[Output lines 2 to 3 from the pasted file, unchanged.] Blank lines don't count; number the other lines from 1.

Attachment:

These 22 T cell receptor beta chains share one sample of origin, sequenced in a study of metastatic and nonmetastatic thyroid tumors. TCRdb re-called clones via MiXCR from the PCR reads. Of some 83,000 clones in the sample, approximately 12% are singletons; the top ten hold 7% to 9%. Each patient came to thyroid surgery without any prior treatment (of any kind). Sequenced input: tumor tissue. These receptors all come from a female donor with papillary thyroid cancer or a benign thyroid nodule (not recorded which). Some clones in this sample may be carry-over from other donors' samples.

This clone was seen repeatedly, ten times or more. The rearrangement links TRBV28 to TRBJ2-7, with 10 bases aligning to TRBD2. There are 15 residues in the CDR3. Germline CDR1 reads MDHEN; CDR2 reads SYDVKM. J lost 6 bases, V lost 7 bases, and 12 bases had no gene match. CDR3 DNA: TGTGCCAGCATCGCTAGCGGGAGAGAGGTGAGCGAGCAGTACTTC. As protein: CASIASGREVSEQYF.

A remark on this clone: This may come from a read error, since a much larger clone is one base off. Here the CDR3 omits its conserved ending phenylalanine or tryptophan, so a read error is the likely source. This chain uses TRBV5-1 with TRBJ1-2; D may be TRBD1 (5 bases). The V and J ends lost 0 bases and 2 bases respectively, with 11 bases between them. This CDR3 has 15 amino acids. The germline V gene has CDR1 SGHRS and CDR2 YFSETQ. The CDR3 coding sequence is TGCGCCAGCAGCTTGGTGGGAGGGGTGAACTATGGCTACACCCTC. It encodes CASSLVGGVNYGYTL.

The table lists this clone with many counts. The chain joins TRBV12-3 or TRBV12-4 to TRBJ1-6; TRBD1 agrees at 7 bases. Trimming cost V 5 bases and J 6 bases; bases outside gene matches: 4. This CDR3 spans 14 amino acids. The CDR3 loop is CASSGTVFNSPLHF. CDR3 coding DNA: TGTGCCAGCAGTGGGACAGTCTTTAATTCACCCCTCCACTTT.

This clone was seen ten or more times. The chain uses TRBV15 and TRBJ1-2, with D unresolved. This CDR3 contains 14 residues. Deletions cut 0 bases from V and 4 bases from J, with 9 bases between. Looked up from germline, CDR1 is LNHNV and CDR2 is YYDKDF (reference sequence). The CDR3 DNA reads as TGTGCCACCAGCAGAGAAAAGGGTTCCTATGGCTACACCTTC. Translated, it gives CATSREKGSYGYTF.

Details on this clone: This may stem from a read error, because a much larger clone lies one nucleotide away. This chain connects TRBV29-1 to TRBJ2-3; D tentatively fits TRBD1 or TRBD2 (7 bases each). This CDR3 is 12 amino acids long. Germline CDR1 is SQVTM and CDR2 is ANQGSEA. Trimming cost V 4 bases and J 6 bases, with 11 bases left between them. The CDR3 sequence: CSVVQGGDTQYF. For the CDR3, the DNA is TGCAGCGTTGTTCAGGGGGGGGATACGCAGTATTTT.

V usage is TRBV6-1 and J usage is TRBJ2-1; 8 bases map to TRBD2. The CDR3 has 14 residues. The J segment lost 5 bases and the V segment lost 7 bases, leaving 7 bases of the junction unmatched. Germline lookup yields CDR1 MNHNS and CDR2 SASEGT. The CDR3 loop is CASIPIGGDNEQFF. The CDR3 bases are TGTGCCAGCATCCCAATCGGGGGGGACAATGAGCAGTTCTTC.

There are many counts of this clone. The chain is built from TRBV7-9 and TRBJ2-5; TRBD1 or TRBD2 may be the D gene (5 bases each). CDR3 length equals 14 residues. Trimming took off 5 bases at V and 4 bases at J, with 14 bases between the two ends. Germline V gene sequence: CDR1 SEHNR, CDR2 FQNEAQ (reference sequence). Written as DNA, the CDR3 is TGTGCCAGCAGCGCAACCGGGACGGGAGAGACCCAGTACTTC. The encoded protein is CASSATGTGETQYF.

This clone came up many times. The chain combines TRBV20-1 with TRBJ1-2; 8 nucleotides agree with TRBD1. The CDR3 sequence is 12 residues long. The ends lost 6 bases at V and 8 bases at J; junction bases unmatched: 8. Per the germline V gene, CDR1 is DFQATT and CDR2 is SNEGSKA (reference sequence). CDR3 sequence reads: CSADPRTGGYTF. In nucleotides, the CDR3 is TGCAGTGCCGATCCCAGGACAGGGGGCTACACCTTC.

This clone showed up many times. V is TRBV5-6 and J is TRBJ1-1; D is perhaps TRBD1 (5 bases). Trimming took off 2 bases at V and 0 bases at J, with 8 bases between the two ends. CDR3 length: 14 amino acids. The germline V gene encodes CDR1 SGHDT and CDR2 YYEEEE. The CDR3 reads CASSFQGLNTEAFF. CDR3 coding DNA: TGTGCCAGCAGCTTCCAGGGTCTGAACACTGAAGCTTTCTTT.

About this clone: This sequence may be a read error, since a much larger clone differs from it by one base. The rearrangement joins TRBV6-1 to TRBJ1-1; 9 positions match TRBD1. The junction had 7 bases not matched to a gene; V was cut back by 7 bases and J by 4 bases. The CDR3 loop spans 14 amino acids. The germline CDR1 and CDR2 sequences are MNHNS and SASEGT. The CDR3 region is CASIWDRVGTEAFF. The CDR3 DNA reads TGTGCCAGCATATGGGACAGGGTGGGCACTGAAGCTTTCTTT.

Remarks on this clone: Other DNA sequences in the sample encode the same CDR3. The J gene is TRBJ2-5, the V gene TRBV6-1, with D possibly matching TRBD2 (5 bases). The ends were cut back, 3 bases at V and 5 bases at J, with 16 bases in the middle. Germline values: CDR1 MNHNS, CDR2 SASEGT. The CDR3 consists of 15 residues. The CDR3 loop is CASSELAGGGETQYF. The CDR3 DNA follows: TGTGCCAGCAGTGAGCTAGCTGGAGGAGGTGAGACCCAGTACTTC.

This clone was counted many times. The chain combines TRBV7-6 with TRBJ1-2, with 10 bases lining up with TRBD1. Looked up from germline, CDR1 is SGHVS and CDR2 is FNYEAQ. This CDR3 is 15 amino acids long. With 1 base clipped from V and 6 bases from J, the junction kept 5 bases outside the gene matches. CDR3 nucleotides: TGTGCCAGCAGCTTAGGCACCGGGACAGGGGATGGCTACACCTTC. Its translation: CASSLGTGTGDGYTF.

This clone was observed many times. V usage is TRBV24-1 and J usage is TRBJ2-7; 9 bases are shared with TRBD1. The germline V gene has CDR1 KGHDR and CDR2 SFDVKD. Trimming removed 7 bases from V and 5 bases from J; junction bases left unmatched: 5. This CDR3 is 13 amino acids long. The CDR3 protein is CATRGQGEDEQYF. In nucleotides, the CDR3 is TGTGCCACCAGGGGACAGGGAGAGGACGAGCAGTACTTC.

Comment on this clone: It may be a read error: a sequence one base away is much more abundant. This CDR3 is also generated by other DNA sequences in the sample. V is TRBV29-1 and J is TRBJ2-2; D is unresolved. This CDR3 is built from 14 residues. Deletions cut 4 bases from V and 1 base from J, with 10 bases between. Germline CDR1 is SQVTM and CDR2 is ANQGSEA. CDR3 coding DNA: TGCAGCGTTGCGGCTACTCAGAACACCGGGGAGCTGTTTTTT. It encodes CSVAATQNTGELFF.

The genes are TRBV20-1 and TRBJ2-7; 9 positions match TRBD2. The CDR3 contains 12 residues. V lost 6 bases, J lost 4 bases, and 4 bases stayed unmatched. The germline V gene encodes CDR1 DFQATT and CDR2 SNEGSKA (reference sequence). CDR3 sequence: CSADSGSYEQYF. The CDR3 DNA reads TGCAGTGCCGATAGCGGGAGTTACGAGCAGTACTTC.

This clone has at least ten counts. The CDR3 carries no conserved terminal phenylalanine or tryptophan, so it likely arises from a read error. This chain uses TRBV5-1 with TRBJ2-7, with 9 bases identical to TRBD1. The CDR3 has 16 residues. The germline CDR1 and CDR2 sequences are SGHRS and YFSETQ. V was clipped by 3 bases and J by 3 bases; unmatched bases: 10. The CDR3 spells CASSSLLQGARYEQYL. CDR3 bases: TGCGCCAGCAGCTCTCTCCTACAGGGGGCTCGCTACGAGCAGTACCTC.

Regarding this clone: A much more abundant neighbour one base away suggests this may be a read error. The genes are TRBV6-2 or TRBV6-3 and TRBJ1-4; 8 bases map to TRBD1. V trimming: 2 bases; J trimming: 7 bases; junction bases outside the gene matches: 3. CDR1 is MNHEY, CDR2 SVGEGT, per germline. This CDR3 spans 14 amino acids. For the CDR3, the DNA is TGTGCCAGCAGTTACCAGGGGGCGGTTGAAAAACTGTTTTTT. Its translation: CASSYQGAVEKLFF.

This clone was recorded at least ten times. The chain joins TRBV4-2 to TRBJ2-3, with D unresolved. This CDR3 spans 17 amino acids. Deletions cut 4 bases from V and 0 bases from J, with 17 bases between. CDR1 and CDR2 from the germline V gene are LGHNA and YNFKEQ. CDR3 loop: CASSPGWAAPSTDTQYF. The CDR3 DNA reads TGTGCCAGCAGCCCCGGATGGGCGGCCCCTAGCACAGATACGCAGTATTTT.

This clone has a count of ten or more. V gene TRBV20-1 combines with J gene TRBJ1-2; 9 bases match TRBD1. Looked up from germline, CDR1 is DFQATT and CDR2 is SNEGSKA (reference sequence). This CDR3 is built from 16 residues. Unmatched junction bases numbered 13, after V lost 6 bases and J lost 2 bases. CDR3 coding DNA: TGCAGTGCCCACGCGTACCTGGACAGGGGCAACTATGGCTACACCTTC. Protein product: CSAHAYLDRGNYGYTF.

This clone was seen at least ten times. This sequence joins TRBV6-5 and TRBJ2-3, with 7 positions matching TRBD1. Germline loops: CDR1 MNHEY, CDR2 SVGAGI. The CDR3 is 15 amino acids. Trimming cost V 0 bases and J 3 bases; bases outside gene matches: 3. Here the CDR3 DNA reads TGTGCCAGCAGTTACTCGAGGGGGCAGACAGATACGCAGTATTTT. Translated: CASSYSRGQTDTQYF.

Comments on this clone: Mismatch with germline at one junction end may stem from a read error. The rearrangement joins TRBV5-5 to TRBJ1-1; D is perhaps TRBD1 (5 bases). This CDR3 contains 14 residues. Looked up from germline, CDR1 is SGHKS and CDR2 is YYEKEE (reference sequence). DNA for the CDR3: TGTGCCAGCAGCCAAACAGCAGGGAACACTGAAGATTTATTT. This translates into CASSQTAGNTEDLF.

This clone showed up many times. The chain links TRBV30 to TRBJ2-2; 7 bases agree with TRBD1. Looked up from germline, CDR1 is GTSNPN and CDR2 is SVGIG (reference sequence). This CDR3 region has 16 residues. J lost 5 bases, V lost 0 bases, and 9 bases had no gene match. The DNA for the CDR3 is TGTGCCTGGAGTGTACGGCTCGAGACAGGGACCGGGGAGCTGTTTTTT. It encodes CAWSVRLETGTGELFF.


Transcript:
This clone was seen repeatedly, ten times or more. The rearrangement links TRBV28 to TRBJ2-7, with 10 bases aligning to TRBD2. There are 15 residues in the CDR3. Germline CDR1 reads MDHEN; CDR2 reads SYDVKM. J lost 6 bases, V lost 7 bases, and 12 bases had no gene match. CDR3 DNA: TGTGCCAGCATCGCTAGCGGGAGAGAGGTGAGCGAGCAGTACTTC. As protein: CASIASGREVSEQYF.

A remark on this clone: This may come from a read error, since a much larger clone is one base off. Here the CDR3 omits its conserved ending phenylalanine or tryptophan, so a read error is the likely source. This chain uses TRBV5-1 with TRBJ1-2; D may be TRBD1 (5 bases). The V and J ends lost 0 bases and 2 bases respectively, with 11 bases between them. This CDR3 has 15 amino acids. The germline V gene has CDR1 SGHRS and CDR2 YFSETQ. The CDR3 coding sequence is TGCGCCAGCAGCTTGGTGGGAGGGGTGAACTATGGCTACACCCTC. It encodes CASSLVGGVNYGYTL.